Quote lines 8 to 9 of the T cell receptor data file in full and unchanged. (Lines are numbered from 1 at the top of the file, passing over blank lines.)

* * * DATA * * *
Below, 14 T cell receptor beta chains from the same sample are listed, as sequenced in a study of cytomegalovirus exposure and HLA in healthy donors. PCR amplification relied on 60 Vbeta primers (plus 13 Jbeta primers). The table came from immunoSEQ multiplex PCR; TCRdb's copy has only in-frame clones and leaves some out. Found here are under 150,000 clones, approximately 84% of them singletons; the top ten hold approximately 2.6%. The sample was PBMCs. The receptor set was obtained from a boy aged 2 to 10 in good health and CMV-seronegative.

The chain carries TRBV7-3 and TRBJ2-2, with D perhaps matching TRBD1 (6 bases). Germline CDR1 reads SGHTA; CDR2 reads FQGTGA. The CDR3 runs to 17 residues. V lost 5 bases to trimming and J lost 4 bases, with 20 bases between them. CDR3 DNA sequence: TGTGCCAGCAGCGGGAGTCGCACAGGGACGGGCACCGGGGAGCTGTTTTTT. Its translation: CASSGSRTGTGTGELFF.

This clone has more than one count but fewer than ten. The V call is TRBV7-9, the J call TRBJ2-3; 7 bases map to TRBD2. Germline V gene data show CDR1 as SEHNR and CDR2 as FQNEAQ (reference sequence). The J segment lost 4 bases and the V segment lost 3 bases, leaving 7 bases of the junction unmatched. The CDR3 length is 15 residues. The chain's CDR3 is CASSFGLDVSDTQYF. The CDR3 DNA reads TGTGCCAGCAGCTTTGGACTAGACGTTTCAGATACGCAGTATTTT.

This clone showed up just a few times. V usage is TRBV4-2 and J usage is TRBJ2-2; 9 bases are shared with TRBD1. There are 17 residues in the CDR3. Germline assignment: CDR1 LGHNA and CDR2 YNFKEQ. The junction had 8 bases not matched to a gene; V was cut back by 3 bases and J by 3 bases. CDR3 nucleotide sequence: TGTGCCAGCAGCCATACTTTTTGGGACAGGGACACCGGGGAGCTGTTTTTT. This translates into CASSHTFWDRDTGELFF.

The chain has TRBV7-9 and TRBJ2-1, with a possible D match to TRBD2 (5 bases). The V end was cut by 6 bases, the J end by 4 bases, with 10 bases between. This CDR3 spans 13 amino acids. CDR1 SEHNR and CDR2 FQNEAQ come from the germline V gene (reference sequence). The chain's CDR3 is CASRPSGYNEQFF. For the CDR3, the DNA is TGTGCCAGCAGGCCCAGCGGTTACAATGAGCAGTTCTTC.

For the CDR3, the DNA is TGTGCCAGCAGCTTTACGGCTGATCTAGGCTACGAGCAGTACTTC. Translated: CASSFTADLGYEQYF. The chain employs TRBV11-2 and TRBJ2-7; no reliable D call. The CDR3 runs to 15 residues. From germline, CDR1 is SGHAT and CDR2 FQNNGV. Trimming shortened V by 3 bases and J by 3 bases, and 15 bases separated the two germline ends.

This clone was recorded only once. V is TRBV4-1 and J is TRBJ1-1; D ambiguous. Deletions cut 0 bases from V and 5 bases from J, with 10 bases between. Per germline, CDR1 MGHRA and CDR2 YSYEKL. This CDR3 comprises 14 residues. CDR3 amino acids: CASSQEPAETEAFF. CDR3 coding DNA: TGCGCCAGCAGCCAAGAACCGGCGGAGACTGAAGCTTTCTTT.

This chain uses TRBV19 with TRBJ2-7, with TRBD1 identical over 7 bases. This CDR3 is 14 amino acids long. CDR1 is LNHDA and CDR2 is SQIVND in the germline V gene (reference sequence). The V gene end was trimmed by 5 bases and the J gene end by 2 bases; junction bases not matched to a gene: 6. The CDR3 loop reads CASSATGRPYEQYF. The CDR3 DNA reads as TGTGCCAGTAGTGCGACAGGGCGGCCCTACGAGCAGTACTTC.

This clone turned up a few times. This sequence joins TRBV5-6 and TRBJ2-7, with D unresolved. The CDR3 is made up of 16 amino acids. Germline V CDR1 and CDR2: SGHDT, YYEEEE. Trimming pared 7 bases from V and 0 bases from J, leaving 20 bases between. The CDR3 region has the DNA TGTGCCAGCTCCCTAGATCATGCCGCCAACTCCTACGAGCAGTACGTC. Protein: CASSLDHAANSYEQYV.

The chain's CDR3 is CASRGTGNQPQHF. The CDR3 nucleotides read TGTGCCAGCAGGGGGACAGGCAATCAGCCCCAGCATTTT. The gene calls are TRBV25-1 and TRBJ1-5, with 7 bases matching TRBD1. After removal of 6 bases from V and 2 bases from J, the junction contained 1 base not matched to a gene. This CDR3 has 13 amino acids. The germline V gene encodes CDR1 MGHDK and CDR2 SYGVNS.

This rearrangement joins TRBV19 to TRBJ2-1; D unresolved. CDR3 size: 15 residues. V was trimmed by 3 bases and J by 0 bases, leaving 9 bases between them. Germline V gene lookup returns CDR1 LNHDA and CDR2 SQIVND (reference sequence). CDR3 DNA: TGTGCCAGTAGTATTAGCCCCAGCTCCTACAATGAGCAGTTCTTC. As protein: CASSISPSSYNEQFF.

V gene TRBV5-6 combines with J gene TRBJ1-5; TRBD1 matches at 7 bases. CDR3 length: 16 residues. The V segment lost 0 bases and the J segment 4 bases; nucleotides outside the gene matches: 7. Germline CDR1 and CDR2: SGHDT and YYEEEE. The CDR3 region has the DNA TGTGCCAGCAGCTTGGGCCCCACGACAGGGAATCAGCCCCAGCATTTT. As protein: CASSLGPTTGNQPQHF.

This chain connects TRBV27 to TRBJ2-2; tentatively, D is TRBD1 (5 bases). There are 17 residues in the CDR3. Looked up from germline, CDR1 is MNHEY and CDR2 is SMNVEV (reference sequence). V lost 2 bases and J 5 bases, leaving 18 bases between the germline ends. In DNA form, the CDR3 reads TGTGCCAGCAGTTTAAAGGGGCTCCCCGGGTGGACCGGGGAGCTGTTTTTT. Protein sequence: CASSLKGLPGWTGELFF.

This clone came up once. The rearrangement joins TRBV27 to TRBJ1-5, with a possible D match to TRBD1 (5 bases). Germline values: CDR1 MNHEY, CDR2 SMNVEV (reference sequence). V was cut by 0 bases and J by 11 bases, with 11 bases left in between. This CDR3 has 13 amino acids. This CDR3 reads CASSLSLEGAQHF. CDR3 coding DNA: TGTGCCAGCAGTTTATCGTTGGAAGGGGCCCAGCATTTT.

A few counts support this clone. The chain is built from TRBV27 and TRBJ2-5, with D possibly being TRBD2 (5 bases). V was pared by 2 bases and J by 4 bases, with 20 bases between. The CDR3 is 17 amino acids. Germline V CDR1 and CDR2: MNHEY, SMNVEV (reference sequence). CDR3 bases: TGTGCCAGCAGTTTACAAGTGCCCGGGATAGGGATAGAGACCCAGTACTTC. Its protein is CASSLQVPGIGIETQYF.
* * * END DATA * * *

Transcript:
This chain uses TRBV19 with TRBJ2-7, with TRBD1 identical over 7 bases. This CDR3 is 14 amino acids long. CDR1 is LNHDA and CDR2 is SQIVND in the germline V gene (reference sequence). The V gene end was trimmed by 5 bases and the J gene end by 2 bases; junction bases not matched to a gene: 6. The CDR3 loop reads CASSATGRPYEQYF. The CDR3 DNA reads as TGTGCCAGTAGTGCGACAGGGCGGCCCTACGAGCAGTACTTC.

This clone turned up a few times. This sequence joins TRBV5-6 and TRBJ2-7, with D unresolved. The CDR3 is made up of 16 amino acids. Germline V CDR1 and CDR2: SGHDT, YYEEEE. Trimming pared 7 bases from V and 0 bases from J, leaving 20 bases between. The CDR3 region has the DNA TGTGCCAGCTCCCTAGATCATGCCGCCAACTCCTACGAGCAGTACGTC. Protein: CASSLDHAANSYEQYV.